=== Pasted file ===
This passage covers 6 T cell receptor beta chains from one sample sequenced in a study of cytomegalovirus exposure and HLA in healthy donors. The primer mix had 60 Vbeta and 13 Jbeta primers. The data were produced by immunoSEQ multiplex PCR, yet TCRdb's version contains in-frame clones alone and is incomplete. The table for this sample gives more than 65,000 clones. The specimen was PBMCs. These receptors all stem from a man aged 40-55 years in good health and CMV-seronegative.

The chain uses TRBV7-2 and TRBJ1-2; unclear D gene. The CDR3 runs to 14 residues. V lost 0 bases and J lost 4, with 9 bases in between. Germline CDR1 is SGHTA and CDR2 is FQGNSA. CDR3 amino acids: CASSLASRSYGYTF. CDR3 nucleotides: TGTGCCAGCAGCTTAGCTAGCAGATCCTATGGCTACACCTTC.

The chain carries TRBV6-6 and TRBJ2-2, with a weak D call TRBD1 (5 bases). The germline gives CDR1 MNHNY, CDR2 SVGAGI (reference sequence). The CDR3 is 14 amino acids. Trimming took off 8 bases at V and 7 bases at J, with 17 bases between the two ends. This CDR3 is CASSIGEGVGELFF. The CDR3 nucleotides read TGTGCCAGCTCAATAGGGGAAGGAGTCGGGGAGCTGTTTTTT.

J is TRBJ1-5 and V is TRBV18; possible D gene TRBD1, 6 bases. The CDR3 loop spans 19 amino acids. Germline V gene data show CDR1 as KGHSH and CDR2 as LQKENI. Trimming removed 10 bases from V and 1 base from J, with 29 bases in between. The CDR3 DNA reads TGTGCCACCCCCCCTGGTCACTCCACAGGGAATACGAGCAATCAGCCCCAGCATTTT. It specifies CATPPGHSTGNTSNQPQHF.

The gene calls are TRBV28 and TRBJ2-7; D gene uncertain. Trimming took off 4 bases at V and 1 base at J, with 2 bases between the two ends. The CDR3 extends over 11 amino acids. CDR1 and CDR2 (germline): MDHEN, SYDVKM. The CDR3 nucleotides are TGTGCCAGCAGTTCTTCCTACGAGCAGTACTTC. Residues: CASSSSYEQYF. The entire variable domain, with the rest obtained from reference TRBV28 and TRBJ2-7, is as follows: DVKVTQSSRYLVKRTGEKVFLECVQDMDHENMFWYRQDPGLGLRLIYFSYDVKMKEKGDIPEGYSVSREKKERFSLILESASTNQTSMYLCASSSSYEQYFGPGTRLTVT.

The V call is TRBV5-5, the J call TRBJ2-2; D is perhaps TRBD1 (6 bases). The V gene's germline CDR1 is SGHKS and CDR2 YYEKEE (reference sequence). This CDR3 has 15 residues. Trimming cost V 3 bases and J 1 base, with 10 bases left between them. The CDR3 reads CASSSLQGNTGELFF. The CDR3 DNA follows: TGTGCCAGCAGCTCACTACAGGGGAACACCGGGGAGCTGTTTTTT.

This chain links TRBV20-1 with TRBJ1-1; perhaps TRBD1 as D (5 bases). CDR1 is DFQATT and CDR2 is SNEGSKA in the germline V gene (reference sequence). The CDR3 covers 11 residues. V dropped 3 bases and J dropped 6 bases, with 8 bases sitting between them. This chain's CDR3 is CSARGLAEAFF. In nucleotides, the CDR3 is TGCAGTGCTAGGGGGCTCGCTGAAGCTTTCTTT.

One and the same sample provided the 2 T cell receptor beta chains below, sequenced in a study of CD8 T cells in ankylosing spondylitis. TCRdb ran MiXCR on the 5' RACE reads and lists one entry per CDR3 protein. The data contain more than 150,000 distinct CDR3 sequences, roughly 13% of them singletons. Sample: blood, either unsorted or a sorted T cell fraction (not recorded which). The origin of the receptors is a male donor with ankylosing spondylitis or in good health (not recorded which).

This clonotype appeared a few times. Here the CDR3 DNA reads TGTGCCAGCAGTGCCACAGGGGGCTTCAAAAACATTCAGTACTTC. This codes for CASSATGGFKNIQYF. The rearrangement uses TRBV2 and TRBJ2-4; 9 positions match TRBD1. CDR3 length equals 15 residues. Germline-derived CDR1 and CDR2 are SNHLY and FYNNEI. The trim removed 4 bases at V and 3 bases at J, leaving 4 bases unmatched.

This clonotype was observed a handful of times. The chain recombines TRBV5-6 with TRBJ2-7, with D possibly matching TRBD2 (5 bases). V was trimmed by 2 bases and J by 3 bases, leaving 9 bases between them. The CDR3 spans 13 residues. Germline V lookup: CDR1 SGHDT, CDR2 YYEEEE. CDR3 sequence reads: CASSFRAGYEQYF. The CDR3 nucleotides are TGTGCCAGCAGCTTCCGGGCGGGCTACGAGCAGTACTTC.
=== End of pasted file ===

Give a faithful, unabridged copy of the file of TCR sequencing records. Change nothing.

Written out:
This passage covers 6 T cell receptor beta chains from one sample sequenced in a study of cytomegalovirus exposure and HLA in healthy donors. The primer mix had 60 Vbeta and 13 Jbeta primers. The data were produced by immunoSEQ multiplex PCR, yet TCRdb's version contains in-frame clones alone and is incomplete. The table for this sample gives more than 65,000 clones. The specimen was PBMCs. These receptors all stem from a man aged 40-55 years in good health and CMV-seronegative.

The chain uses TRBV7-2 and TRBJ1-2; unclear D gene. The CDR3 runs to 14 residues. V lost 0 bases and J lost 4, with 9 bases in between. Germline CDR1 is SGHTA and CDR2 is FQGNSA. CDR3 amino acids: CASSLASRSYGYTF. CDR3 nucleotides: TGTGCCAGCAGCTTAGCTAGCAGATCCTATGGCTACACCTTC.

The chain carries TRBV6-6 and TRBJ2-2, with a weak D call TRBD1 (5 bases). The germline gives CDR1 MNHNY, CDR2 SVGAGI (reference sequence). The CDR3 is 14 amino acids. Trimming took off 8 bases at V and 7 bases at J, with 17 bases between the two ends. This CDR3 is CASSIGEGVGELFF. The CDR3 nucleotides read TGTGCCAGCTCAATAGGGGAAGGAGTCGGGGAGCTGTTTTTT.

J is TRBJ1-5 and V is TRBV18; possible D gene TRBD1, 6 bases. The CDR3 loop spans 19 amino acids. Germline V gene data show CDR1 as KGHSH and CDR2 as LQKENI. Trimming removed 10 bases from V and 1 base from J, with 29 bases in between. The CDR3 DNA reads TGTGCCACCCCCCCTGGTCACTCCACAGGGAATACGAGCAATCAGCCCCAGCATTTT. It specifies CATPPGHSTGNTSNQPQHF.

The gene calls are TRBV28 and TRBJ2-7; D gene uncertain. Trimming took off 4 bases at V and 1 base at J, with 2 bases between the two ends. The CDR3 extends over 11 amino acids. CDR1 and CDR2 (germline): MDHEN, SYDVKM. The CDR3 nucleotides are TGTGCCAGCAGTTCTTCCTACGAGCAGTACTTC. Residues: CASSSSYEQYF. The entire variable domain, with the rest obtained from reference TRBV28 and TRBJ2-7, is as follows: DVKVTQSSRYLVKRTGEKVFLECVQDMDHENMFWYRQDPGLGLRLIYFSYDVKMKEKGDIPEGYSVSREKKERFSLILESASTNQTSMYLCASSSSYEQYFGPGTRLTVT.

The V call is TRBV5-5, the J call TRBJ2-2; D is perhaps TRBD1 (6 bases). The V gene's germline CDR1 is SGHKS and CDR2 YYEKEE (reference sequence). This CDR3 has 15 residues. Trimming cost V 3 bases and J 1 base, with 10 bases left between them. The CDR3 reads CASSSLQGNTGELFF. The CDR3 DNA follows: TGTGCCAGCAGCTCACTACAGGGGAACACCGGGGAGCTGTTTTTT.

This chain links TRBV20-1 with TRBJ1-1; perhaps TRBD1 as D (5 bases). CDR1 is DFQATT and CDR2 is SNEGSKA in the germline V gene (reference sequence). The CDR3 covers 11 residues. V dropped 3 bases and J dropped 6 bases, with 8 bases sitting between them. This chain's CDR3 is CSARGLAEAFF. In nucleotides, the CDR3 is TGCAGTGCTAGGGGGCTCGCTGAAGCTTTCTTT.

One and the same sample provided the 2 T cell receptor beta chains below, sequenced in a study of CD8 T cells in ankylosing spondylitis. TCRdb ran MiXCR on the 5' RACE reads and lists one entry per CDR3 protein. The data contain more than 150,000 distinct CDR3 sequences, roughly 13% of them singletons. Sample: blood, either unsorted or a sorted T cell fraction (not recorded which). The origin of the receptors is a male donor with ankylosing spondylitis or in good health (not recorded which).

This clonotype appeared a few times. Here the CDR3 DNA reads TGTGCCAGCAGTGCCACAGGGGGCTTCAAAAACATTCAGTACTTC. This codes for CASSATGGFKNIQYF. The rearrangement uses TRBV2 and TRBJ2-4; 9 positions match TRBD1. CDR3 length equals 15 residues. Germline-derived CDR1 and CDR2 are SNHLY and FYNNEI. The trim removed 4 bases at V and 3 bases at J, leaving 4 bases unmatched.

This clonotype was observed a handful of times. The chain recombines TRBV5-6 with TRBJ2-7, with D possibly matching TRBD2 (5 bases). V was trimmed by 2 bases and J by 3 bases, leaving 9 bases between them. The CDR3 spans 13 residues. Germline V lookup: CDR1 SGHDT, CDR2 YYEEEE. CDR3 sequence reads: CASSFRAGYEQYF. The CDR3 nucleotides are TGTGCCAGCAGCTTCCGGGCGGGCTACGAGCAGTACTTC.